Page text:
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Bishop Shanahan lacrosse player Kaminski was rare four-sport letterwinner and 4.0 student

Sunday, 7th August 2011

Categories Boy's/Men's, Features, High School  

By Molly Tow, Posted 8/7/11

The expression “bit off more than he could chew” does not apply to 2011 Bishop Shanahan graduate Adam Kaminski.

Bishop Shanahan's Adam Kaminski earned 10 All-League honors and played four sports in high school

There are always those few athletes in every grade who can pick up a new sport and immediately excel. For those types, playing three varsity seasons is only natural.

Adam Kaminski took this a step further.

The recent Bishop Shanahan graduate leaves high school with four varsity letters in soccer and wrestling, and three varsity letters in lacrosse and football.

And don’t jump to conclusions just yet: This kid is not just a straight jock.

Kaminski maintained a 4.0 grade-point average throughout high school while only enrolled in honors and AP classes. For his athletic and academic success, he was honored as a Wendy’s High School Heisman Award winner, and given the Philadelphia Union League Good Citizenship Award and a Shanahan Spirit Award.

Kaminski will attend Dickinson College and kick for the football team. He reports to camp on Friday and plans to pursue an undergraduate degree in pre-med or pre-dental.

Kaminski has always been a sports junkie. Even from an early age, competing in one sport was never enough.

“When I was younger, I played a bunch of sports,” said Kaminski. “I was always pretty good at all of them, but never wanted to single in on one sport, even though a couple of the teams I played for wanted me to play only one. But I told them: ‘No, I’d rather play them all’.”

Kaminski’s four sports were aptly chosen, as each season kept him in shape for the others. As long as he was working out with one team, all coaches could be assured that Kaminski would enter their season fit and ready to play.

“When I started playing lacrosse, I realized it was a much better way to stay in shape, and that I could cross-train for soccer and wrestling,” said Kaminski. “You need a lot of energy for those sports.”

Lacrosse was a late pickup, relatively speaking, for Kaminski. His spring sport was originally baseball, but after clinching a league title on one of his youth teams, he decided that he wanted a new challenge.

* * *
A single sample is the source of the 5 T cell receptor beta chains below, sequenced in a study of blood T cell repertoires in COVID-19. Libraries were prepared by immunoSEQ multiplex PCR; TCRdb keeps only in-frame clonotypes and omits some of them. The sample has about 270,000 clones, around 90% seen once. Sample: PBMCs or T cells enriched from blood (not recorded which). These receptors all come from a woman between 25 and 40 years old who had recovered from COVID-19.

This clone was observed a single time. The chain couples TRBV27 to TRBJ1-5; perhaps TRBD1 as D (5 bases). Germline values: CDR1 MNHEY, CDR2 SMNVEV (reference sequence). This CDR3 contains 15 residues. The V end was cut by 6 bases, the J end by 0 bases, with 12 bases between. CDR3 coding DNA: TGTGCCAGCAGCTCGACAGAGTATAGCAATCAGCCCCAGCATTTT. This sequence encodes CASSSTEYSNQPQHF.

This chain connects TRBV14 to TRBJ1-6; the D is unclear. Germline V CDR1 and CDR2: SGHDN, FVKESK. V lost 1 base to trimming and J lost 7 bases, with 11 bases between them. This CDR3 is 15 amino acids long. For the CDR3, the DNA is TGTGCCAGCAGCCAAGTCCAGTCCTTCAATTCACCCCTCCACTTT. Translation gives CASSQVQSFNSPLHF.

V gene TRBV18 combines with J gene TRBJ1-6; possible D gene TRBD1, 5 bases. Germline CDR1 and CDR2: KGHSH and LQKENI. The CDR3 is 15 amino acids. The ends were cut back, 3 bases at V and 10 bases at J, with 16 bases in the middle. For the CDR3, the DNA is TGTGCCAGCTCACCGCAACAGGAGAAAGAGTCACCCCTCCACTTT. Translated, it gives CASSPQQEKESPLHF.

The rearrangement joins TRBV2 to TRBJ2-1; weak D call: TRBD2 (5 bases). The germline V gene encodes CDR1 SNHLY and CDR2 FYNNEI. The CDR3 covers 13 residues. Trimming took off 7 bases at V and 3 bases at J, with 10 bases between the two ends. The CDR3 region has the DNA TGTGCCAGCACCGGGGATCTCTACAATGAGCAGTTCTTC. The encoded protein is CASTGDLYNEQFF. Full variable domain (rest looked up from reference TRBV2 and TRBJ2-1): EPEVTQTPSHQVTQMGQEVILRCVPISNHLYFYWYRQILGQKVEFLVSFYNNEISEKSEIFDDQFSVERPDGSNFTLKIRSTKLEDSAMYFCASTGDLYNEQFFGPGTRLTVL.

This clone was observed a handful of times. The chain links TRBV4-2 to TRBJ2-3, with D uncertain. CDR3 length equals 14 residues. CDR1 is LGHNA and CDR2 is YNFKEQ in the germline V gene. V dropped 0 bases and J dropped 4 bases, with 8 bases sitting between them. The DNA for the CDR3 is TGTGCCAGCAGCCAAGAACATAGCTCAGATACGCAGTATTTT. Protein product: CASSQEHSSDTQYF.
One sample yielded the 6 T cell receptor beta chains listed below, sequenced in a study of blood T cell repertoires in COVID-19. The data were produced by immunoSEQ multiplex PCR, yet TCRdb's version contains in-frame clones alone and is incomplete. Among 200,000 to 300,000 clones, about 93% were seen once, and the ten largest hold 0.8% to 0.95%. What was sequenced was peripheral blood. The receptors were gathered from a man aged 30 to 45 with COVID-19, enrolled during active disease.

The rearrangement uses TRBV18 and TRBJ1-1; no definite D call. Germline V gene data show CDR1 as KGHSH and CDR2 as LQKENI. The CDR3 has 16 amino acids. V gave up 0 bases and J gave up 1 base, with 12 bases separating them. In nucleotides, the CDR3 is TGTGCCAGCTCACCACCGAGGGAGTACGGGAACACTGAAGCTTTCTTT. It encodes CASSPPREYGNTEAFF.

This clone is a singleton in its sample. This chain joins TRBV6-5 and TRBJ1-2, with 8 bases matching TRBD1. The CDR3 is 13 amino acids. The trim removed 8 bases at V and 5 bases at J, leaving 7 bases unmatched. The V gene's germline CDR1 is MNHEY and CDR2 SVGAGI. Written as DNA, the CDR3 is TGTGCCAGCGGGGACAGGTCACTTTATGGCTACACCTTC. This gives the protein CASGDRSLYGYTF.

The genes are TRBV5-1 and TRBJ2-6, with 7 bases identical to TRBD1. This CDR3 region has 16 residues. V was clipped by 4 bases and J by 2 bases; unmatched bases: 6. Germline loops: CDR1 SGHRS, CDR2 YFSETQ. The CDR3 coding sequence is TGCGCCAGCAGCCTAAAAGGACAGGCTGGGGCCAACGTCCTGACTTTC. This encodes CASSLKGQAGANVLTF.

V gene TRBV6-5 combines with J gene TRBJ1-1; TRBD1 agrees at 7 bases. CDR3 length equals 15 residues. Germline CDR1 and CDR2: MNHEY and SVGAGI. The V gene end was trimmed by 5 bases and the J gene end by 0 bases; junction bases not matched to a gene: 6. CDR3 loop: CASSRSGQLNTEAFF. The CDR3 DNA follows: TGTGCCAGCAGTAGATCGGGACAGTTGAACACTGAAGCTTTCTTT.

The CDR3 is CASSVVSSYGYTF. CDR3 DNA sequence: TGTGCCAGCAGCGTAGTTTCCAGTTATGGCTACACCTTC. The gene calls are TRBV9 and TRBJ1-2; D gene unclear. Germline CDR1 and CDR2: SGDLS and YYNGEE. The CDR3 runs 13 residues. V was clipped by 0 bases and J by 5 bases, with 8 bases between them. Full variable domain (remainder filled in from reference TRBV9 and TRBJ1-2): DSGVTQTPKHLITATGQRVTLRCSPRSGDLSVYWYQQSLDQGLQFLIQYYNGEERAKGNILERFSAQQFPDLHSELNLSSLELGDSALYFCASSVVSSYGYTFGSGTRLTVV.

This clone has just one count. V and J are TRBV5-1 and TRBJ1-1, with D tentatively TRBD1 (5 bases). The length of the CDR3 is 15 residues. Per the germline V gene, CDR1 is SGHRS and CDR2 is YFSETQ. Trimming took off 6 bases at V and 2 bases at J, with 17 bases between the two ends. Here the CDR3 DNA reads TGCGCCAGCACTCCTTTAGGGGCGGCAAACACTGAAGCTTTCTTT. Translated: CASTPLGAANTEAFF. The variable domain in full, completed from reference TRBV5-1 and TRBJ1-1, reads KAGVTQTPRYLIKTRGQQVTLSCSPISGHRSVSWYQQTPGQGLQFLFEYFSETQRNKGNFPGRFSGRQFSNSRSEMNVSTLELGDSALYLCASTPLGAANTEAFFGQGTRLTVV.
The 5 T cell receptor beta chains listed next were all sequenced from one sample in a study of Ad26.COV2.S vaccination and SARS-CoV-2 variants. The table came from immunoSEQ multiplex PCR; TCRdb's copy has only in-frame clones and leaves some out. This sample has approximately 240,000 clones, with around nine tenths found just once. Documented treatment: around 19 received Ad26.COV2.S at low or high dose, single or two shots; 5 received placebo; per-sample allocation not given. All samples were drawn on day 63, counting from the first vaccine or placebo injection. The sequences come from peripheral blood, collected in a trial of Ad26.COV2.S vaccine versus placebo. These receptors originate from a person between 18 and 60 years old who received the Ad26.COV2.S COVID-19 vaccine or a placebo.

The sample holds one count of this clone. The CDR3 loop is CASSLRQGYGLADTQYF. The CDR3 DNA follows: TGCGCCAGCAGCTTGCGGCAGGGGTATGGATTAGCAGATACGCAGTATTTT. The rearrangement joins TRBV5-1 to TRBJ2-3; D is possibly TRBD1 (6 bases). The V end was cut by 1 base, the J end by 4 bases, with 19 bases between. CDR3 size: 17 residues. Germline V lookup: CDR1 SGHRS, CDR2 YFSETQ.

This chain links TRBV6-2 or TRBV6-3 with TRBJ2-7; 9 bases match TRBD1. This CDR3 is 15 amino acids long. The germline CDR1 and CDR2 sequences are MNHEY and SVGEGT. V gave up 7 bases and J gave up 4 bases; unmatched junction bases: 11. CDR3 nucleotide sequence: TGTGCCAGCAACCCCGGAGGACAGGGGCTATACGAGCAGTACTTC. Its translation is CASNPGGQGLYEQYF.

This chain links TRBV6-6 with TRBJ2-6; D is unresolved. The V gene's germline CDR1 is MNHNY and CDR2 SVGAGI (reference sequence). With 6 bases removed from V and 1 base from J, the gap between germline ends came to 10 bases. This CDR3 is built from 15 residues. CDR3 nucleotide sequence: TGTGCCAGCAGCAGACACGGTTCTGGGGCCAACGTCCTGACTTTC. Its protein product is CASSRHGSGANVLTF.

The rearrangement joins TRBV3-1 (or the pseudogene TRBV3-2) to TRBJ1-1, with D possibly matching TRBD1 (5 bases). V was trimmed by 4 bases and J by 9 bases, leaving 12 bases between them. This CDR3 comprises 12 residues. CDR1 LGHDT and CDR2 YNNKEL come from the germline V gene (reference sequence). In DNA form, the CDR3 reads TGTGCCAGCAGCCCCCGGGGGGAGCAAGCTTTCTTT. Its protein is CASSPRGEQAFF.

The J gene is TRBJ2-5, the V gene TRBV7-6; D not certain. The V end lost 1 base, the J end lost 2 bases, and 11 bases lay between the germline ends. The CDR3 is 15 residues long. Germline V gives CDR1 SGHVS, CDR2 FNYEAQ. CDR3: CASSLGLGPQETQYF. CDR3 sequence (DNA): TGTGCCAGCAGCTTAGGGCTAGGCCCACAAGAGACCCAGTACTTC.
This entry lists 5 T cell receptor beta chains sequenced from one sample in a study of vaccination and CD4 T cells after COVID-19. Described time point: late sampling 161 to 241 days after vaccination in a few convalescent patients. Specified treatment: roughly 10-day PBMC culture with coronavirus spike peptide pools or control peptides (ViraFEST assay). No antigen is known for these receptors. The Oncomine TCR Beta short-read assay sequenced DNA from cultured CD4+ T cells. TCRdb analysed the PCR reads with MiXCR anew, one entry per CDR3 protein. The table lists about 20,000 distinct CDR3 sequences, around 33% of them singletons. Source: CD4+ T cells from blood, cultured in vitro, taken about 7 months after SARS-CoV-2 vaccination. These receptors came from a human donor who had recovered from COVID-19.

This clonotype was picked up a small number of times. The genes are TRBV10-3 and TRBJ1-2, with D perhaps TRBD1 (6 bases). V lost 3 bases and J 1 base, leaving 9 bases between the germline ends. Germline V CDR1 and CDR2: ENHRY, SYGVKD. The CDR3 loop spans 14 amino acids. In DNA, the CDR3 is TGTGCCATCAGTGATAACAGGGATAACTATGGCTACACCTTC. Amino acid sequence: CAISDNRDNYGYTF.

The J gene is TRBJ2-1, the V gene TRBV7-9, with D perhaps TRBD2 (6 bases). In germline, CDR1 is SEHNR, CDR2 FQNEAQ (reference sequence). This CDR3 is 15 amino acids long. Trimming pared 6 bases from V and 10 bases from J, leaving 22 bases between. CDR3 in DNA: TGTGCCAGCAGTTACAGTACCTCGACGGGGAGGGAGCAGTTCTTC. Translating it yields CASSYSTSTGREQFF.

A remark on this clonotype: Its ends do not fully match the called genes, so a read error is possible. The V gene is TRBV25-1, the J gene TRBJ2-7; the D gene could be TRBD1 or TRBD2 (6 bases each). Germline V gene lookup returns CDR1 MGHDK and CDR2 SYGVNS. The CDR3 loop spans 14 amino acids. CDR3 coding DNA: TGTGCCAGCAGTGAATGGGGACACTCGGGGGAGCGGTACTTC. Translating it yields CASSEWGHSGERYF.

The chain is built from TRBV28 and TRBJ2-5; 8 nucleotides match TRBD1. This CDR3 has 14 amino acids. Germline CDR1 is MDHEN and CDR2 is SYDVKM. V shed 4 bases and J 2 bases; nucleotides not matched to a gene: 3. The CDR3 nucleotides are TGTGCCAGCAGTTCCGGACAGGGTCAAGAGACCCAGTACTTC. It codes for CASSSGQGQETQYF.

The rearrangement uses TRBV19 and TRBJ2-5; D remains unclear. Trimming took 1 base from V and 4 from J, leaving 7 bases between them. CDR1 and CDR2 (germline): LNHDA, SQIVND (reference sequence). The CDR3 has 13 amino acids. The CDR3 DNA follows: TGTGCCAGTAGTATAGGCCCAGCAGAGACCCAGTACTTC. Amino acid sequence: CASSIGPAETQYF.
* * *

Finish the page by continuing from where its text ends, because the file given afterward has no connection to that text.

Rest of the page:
Kaminski doesn’t consider lacrosse his best sport, but he thoroughly enjoyed the change of scenery from wrestling when transitioning to the spring season.

“Lacrosse was probably one of my favorite sports of all four,” said Kaminski, chuckling. “It was still very physically rough, but great after wrestling, which is an all-indoor sport, and definitely the most tough and grueling of the four.”

This year Kaminski helped the Eagles’ lacrosse team finish 14-5 and advance to the second round of the District 1 tournament. He was named Honorable mention All-Ches-Mont as a midfielder.

The highlight of his career also came on the lacrosse field. “I scored the game winning goal beating Downingtown East,” said Kaminski. “This was ironic, because I live about two blocks from Downingtown East, so I pretty much knew nine or ten kids on the other team. It was pretty funny to beat them in that fashion.”

Kaminski wished to personally thank his lacrosse coaches over his high school career, Bob Peppelman (sophomore year) and current coaches Jon Heisman and Bob Groves.

As athletes rise to higher levels of competition, the risk of injury increases naturally increases as well. It almost seems like Kaminski’s high school feats were fated, as he was nearly able to avoid injury all together during his four years at Shanahan.

“I tore my meniscus junior year, and I had to get surgery on it,” said Kaminski of his only serious injury. “It was the very beginning of wrestling season, I missed most of that.

“Then I was able to come back for the rest of wrestling season, and now it’s perfectly fine. That was really the only injury I had throughout high school.

“Whenever we would talk about possibly breaking the record for most letters at my house, I would always say, ‘If I keep playing all of these sports, I will probably break it’, and my mom and dad would always be the first to say ‘barring injury’. So I was pretty lucky.”

Many who know Kaminski or his story are probably still wondering: How?

Kaminski will take many skills with him to college, some learned and some innate, but the most valuable of these is time management. He recognized early on that if he wanted to participate successfully in this outstanding number of activities, the use of time was key.

It would be an understatement to say that Kaminski has a handful of achievements to choose from when picking his most memorable high school moment. Among his many accolades, he was named to 10 All-Ches-Mont League teams. He also was elected Vice President of the National Honor Society and awarded the John Dickinson Scholarship, which provides $20,000 in scholarship money each year.

“You have to put the same amount of effort into every single thing, and you really need to learn how to manage your time,” he said. “That’s the biggest thing I learned through all of the sports.

“If you only have about four hours to do homework every night, you have to buckle down and get that done, especially if you have a few tests the next morning or a project due. You really didn’t have excuses to make, because in school and in sports, excuses really get you nowhere.”



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